by Pete Mazzaccaro

As high school seniors around the country graduate, a lot of talk has circled back to a question that’s ever more popular. It’s a subject I’ve touched on in this space several times: Is a college degree worth it?

The unconventional wisdom is that rising costs of American universities, which have led to higher rates of student debt and increasing instances of student loan defaults, may not provide the return on investment we believe they should. Creative, hardworking people can certainly succeed without a college degree, right?

Popular examples here are plentiful. Steve Jobs, Bill Gates and Mark Zuckerberg are all college dropouts who’ve made billions. And nearly everyone has a friend or two who fits the bill – a hard-working guy who went into landscaping or software design out of high school and runs a successful small business. Why go $200,000 in debt when you don’t need to?

Recent research about this question, though, cuts through a lot of the anecdotes and paints a pretty clear picture of how valuable college is. It’s not just a smart idea, according to the data. It’s pretty much the best investment you can make.

A May 27 post by the New York Times’ David Leonhardt looked at that data and found some amazing research out there.

One paper by an MIT economist found that the cost of not going to college was roughly $500,000. That’s right. Just getting a four-year degree is worth approximately half a million dollars in realized earnings over the course of a lifetime for most Americans.

Another study cited by Leonhardt is one that shows that the earning gap between high school grads and college grads has increased steadily since 1980. When Ronald Reagan became president, college grads earned about 64 percent more than high school grads. Today, college grads earn 98 percent more than their high school educated peers.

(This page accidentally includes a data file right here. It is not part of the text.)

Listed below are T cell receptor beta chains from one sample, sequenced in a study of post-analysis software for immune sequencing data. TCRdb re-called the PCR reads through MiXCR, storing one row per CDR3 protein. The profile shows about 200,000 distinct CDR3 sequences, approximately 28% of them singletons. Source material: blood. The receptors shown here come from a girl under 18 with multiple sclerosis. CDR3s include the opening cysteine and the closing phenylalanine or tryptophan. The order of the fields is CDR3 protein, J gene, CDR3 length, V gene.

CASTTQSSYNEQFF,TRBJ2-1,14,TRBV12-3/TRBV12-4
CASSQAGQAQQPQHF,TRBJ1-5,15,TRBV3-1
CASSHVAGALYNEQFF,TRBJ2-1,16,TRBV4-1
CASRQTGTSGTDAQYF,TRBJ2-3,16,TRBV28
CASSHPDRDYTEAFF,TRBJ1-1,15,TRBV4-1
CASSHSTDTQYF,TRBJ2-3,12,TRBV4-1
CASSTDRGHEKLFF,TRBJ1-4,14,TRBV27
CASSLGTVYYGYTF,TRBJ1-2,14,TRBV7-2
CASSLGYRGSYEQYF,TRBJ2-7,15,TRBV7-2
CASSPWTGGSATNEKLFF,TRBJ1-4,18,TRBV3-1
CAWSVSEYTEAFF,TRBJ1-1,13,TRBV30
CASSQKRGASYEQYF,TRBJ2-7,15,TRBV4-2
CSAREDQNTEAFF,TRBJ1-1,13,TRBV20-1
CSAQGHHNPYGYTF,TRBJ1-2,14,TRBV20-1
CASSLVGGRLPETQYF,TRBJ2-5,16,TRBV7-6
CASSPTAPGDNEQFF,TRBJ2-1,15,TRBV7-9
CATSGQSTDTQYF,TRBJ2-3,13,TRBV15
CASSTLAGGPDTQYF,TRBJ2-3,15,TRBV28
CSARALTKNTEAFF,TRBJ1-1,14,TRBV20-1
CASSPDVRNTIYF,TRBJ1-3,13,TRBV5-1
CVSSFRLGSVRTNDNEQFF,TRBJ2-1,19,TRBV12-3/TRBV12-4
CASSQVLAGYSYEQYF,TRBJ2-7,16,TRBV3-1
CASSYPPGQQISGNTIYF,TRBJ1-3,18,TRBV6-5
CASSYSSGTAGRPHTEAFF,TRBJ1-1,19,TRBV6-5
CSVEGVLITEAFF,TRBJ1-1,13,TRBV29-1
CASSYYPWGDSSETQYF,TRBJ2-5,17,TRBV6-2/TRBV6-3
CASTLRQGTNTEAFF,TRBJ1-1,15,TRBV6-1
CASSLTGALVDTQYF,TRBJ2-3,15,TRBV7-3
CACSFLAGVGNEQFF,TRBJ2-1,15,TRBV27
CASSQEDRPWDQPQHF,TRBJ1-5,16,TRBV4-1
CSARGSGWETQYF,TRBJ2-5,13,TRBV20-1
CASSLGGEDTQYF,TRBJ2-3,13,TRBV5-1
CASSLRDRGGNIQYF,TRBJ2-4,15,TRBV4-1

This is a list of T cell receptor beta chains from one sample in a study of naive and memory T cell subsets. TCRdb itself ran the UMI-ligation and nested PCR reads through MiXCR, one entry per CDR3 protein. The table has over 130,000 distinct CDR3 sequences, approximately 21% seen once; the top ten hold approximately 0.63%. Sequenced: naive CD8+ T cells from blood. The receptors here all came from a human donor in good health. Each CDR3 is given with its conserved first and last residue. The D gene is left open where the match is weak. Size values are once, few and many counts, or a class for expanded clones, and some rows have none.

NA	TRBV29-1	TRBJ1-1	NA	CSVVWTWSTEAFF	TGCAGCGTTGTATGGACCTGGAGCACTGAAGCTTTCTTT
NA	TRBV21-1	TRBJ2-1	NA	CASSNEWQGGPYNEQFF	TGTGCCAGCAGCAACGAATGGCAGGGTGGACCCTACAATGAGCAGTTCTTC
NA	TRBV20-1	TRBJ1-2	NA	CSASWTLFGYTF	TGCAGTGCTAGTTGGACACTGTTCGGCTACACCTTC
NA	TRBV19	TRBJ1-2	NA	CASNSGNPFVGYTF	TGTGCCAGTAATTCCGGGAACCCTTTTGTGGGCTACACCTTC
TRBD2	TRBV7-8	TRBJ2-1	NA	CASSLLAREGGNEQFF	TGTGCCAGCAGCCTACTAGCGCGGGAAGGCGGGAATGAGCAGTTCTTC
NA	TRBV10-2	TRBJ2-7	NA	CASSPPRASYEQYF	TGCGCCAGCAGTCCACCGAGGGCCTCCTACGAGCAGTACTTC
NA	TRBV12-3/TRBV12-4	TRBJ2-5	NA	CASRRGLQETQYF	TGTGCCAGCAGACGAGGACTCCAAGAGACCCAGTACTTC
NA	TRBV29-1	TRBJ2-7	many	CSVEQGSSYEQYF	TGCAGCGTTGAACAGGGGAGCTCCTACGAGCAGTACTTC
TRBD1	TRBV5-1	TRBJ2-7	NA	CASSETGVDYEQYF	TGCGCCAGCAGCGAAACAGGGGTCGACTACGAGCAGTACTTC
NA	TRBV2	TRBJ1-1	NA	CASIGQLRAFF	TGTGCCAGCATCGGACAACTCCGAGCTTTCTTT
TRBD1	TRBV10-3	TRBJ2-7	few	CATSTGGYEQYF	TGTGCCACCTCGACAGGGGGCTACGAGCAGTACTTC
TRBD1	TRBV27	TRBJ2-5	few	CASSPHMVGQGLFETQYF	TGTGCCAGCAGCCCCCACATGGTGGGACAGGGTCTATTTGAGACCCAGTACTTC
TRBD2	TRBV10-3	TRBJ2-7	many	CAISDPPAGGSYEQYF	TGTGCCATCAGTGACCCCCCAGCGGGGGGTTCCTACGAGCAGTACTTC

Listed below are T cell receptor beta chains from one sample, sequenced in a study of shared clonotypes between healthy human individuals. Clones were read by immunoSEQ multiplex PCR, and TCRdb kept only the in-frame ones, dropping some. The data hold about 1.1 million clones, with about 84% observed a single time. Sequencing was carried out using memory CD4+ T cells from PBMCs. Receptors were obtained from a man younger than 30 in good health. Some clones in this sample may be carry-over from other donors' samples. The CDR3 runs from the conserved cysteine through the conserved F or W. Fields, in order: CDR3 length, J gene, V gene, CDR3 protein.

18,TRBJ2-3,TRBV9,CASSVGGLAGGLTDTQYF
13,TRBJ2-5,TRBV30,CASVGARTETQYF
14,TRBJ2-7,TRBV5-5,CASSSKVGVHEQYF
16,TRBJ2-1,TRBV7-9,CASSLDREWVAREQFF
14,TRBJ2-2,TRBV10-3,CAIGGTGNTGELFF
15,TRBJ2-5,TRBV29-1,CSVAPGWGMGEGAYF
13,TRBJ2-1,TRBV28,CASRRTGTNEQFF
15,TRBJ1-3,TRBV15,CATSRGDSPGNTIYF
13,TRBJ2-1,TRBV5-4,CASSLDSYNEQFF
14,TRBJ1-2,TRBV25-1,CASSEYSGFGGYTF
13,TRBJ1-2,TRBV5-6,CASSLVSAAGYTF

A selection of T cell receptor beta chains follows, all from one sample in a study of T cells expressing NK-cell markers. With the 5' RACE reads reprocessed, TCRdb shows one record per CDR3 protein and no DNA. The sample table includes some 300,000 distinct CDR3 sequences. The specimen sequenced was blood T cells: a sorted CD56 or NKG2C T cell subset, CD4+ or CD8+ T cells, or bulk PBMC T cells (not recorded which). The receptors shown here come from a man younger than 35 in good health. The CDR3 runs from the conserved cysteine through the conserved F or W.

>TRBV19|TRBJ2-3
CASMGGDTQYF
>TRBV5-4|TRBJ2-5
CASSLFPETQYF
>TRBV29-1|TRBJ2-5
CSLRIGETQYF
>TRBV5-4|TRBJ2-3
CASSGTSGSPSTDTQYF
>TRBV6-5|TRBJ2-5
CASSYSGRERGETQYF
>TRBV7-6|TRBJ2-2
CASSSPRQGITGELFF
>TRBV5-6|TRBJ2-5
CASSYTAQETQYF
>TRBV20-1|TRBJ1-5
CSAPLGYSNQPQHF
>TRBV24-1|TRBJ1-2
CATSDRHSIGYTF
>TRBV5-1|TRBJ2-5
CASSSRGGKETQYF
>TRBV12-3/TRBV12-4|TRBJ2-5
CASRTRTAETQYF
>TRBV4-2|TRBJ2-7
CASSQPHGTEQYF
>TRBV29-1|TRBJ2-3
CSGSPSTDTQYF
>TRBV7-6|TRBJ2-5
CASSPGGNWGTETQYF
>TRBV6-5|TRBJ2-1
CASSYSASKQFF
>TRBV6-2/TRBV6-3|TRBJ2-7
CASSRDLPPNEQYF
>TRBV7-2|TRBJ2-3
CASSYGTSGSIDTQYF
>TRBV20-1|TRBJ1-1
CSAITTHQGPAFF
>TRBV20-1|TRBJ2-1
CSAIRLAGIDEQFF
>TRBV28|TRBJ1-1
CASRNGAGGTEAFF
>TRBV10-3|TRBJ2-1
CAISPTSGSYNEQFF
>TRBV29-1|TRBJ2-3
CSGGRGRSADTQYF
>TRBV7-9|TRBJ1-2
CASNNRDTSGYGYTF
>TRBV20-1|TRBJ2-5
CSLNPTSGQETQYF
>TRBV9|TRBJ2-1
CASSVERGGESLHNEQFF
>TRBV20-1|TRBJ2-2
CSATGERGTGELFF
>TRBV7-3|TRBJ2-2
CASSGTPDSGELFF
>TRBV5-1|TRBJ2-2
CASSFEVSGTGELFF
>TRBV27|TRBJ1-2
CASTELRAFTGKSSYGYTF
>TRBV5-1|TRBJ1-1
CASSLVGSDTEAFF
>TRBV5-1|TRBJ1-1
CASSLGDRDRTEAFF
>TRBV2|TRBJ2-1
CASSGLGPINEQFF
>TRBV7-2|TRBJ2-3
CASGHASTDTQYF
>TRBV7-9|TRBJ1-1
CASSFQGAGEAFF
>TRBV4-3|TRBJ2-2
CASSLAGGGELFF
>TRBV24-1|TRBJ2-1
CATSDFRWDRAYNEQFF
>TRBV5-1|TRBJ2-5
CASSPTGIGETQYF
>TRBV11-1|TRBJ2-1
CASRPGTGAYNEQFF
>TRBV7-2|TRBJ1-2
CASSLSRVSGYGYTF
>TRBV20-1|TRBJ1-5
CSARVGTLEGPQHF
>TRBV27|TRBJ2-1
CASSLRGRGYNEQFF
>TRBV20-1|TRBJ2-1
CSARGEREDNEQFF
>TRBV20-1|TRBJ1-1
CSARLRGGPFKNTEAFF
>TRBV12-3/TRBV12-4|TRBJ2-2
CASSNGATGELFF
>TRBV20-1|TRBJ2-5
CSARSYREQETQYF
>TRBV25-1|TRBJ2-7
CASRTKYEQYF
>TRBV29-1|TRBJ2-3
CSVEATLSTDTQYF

Leonhardt sums up the research well: “The decision not to attend college for fear that it’s a bad deal is among the most economically irrational decisions anybody could make in 2014.”

So why the talk of college being a such a bad investment? Here Leonhardt also makes a few worthy points.

While unemployment for college grads is actually fairly low – at just over 3 percent – the country is still in the tail end of an economic downturn that has made things worse for a lot of Americans. In research by the Economic Policy Institute, the earnings gap between those who have earned a degree and those who haven’t has less to do with rising wages for college grads and more to do with falling wages for everyone else.

According to the Institute, over the last decade, average hourly wages for college grads have grown 1 percent. For everyone else, the average wage has fallen 5 percent.

“To me, the picture is people in almost every kind of job not being able to see their wages grow,” Lawrence Mishel, the Institute’s president, told Leonhardt. “Wage growth essentially stopped in 2002.”

So for all the high school graduates and their parents who have labored over selecting the right college – you’ve clearly made the right choice. Entering the work force out of high school clearly comes at a cost in earnings over a lifetime. It may be hard to think about that debt now, but it’s worth it.

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